Some sentimental moments warm toaster resuscitation

SATURDAY'S HERO

November 19, 1994|By ROB KASPER

When the kitchen toaster fails, it is the equivalent of an airport commuter system going down. Routine procedures, such as preparing the Pop-Tarts, become incredibly complicated. Everything slows down. Everybody worries about being late.

Our toaster broke on a Thursday, right after breakfast. On Friday morning, I attempted to make toast in the oven. Instead I made smoke. On Saturday, I began the toaster-repair process.

The first phase of the process is called "jiggle and slap." The procedure consists of unplugging the toaster, shaking it and slapping it upside its solenoid. Sometimes this works. But even when it doesn't work, slapping around a broken appliance relieves stress.

After jiggle and slap failed, I moved to the "take the darn thing apart" stage. This stage requires tools, namely a screwdriver and plastic bag. The screwdriver loosens the screws on the bottom of the toaster. The plastic bag holds the screws captive. Experience has taught that if you do not jail loose screws -- they will flee the scene. This particular toaster -- a long, sleek, stylish number -- shed its screws and its covering pretty easily. It was not very old.

I had given it to my wife as a Christmas present a couple of years ago. The toaster had sentimental value, at least to me. Maybe some day I will be like those guys on TV who give their women jewelry the size of softballs. But for the time being, I am in the toaster-and-tires stage of my gift-giving career. I'm thinking radials for Christmas.

Once I got the toaster apart, I had a flashback. I recalled years ago standing in the basement of my boyhood home, looking at the inner workings of another injured toaster. It was my parent's old toaster. I was standing next to my dad.

At my mother's request, my dad had taken the smoking toaster '' apart, and was poking it with a screwdriver, hoping to get it working. The toaster was ancient. It had been given to my parents as a wedding present, a fact that my mother always brought up when my dad threatened to throw it away and buy a new one. The toaster had sentimental value, my mom would say, adding that "they don't make toasters like they used to."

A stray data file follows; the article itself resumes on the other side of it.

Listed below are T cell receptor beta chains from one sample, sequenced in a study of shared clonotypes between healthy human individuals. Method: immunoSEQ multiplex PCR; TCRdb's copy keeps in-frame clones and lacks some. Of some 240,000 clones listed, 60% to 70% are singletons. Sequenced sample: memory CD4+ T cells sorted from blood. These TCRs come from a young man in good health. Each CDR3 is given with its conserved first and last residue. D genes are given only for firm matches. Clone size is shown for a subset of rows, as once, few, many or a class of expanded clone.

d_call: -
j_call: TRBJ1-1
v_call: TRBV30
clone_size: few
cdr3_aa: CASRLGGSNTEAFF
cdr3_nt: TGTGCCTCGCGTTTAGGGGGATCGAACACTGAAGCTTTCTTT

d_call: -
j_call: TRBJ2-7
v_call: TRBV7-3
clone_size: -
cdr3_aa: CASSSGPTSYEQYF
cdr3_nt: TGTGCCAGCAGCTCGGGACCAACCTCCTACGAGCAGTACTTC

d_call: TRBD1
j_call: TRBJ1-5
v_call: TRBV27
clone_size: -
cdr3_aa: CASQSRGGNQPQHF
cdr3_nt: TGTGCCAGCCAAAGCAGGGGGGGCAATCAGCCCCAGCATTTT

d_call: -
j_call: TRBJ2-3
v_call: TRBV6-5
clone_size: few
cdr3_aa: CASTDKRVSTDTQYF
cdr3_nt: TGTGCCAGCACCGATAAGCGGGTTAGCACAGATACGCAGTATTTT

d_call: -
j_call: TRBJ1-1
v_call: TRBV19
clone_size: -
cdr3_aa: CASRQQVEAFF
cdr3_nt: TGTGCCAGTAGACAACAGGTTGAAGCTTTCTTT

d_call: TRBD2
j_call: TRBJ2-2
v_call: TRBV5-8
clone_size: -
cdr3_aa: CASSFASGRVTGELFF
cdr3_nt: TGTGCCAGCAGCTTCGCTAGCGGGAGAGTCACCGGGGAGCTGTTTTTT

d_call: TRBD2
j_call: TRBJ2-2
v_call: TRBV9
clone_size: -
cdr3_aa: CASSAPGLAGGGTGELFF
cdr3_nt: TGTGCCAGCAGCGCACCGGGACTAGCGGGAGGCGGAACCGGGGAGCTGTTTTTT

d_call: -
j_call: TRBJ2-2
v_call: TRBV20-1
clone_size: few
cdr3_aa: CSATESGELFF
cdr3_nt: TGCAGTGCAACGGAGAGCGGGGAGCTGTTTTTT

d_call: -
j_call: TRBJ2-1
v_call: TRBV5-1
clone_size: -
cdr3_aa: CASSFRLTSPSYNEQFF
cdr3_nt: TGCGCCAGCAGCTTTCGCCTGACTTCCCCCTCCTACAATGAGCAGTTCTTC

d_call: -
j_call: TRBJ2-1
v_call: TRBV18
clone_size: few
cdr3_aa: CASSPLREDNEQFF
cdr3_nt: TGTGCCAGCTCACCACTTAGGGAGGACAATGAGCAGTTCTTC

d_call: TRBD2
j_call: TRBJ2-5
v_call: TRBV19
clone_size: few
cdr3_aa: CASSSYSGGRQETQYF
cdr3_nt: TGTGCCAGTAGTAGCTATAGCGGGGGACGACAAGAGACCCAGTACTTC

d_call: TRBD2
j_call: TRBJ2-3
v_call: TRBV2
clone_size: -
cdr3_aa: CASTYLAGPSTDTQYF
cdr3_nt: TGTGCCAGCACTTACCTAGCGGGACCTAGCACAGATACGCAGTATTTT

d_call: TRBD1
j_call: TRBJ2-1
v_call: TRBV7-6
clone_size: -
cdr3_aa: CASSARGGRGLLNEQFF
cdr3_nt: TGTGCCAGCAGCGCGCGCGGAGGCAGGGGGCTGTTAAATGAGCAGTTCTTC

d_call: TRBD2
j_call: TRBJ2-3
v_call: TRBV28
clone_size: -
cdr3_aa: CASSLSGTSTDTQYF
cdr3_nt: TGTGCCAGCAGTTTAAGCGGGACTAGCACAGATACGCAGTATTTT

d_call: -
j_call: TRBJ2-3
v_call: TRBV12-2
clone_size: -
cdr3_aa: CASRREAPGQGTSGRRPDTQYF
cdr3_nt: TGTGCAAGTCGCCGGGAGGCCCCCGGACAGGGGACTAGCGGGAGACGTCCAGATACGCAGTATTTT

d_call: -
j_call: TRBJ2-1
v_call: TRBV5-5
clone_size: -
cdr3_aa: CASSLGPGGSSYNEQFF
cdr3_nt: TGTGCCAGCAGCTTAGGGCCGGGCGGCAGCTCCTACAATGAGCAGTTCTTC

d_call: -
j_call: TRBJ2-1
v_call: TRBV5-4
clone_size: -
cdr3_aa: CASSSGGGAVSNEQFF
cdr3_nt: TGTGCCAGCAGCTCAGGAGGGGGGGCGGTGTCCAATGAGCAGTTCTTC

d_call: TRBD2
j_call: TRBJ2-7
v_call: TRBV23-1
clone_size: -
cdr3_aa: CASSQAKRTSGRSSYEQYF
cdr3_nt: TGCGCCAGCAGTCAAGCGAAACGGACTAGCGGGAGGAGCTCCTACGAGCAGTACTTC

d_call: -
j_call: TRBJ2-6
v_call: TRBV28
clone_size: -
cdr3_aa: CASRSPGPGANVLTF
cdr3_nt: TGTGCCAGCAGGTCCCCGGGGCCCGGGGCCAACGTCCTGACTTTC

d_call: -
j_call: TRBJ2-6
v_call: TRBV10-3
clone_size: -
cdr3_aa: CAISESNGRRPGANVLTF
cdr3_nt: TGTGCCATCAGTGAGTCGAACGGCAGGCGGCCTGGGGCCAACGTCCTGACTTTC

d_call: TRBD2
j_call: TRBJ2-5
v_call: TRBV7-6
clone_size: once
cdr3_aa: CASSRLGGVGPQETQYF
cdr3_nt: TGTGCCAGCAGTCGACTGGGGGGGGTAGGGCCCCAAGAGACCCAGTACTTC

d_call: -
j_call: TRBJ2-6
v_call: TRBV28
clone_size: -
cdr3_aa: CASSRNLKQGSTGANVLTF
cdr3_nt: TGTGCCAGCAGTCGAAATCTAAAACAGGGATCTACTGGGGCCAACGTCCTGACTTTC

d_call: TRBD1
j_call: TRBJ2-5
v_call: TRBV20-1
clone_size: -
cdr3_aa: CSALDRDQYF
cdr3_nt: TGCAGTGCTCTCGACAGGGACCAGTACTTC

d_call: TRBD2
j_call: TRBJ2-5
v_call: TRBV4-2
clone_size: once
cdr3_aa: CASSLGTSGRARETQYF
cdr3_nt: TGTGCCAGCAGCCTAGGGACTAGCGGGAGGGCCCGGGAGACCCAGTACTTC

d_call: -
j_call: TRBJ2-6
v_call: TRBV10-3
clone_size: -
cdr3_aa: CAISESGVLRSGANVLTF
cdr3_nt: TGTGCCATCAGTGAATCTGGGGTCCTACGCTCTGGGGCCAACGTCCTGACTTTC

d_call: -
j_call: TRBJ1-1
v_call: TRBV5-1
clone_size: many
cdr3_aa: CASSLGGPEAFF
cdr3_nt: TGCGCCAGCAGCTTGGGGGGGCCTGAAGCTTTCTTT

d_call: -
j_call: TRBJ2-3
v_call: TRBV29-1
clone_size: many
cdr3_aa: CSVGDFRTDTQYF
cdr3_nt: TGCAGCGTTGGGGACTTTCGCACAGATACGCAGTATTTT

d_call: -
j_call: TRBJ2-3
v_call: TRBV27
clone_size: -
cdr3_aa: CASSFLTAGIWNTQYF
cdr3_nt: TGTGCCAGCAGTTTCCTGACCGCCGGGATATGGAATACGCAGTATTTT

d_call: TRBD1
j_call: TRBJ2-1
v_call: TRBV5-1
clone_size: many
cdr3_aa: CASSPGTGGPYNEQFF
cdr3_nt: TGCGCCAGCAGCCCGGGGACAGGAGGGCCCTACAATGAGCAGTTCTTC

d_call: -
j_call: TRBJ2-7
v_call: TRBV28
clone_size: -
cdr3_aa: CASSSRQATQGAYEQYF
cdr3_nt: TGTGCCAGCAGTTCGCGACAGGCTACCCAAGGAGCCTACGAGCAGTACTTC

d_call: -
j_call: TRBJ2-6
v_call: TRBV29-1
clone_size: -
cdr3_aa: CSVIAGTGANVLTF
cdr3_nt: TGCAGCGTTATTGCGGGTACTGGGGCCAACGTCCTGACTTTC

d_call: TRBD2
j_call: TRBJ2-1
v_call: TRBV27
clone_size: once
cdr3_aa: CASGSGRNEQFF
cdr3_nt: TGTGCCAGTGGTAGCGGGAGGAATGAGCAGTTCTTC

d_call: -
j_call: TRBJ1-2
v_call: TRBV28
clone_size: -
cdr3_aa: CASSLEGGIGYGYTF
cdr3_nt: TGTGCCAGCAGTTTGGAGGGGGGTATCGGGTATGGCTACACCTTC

These days, I don't understand the global complexities of toaster economics. I know that many small appliance factories are located on the other side of the world. I have a vague feeling that most of the crucial small-appliance repair parts are floating on a freighter somewhere in the Indian Ocean. And I have the feeling that getting them involves treaties, tariffs and kissing up to Sen. Jesse Helms. I am murky on the specifics. But I do know Mom was right. They don't make toasters like they used. The old family toaster, a Toastmaster, lasted 25 years.

Having been reminded of my toaster- repair roots, I looked, with newfound fervor, for a loose wire in our balky 2-year-old toaster. Sure enough, a wire that connected a switch to the toaster's heating element was broken.

The metal end, or crimp, at the end of the wire had pulled loose. I tried to force the crimp back on the wire. That didn't work. I tried to get a new crimp at the neighborhood hardware store. The crimps it had were too big. The correct crimps were, no doubt, on that Indian Ocean freighter.

I closed my eyes and tried to remember what my dad had done to fix the old family toaster. It came to me: Dad had soldered toaster parts together. I quickly pulled out the soldering gun Dad had used to make the repair. He had given me the tool during my recent visit to his home.

It had been a long time since I had soldered. But I read the instructions that came with the gun, and recalled the basics. The tip of the electric gun heated up and melted a thin piece of metal called solder. When the liquid solder cooled, it turned into a lump. The lump healed the broken electrical connection.

It took a few tries, but eventually I got the lumps of solder to fall on the right spots, and the toaster wire was reunited with its metal crimp. I snapped everything back into place, and toasted a few test pieces of bread. I sniffed around to make sure the aroma was coming from the toast, not the wiring. Then I put the toaster back together.

The threat to Pop-Tarts and smoke detectors had been quelled. The household was, once again, ready for its morning launch, an activity some call breakfast.

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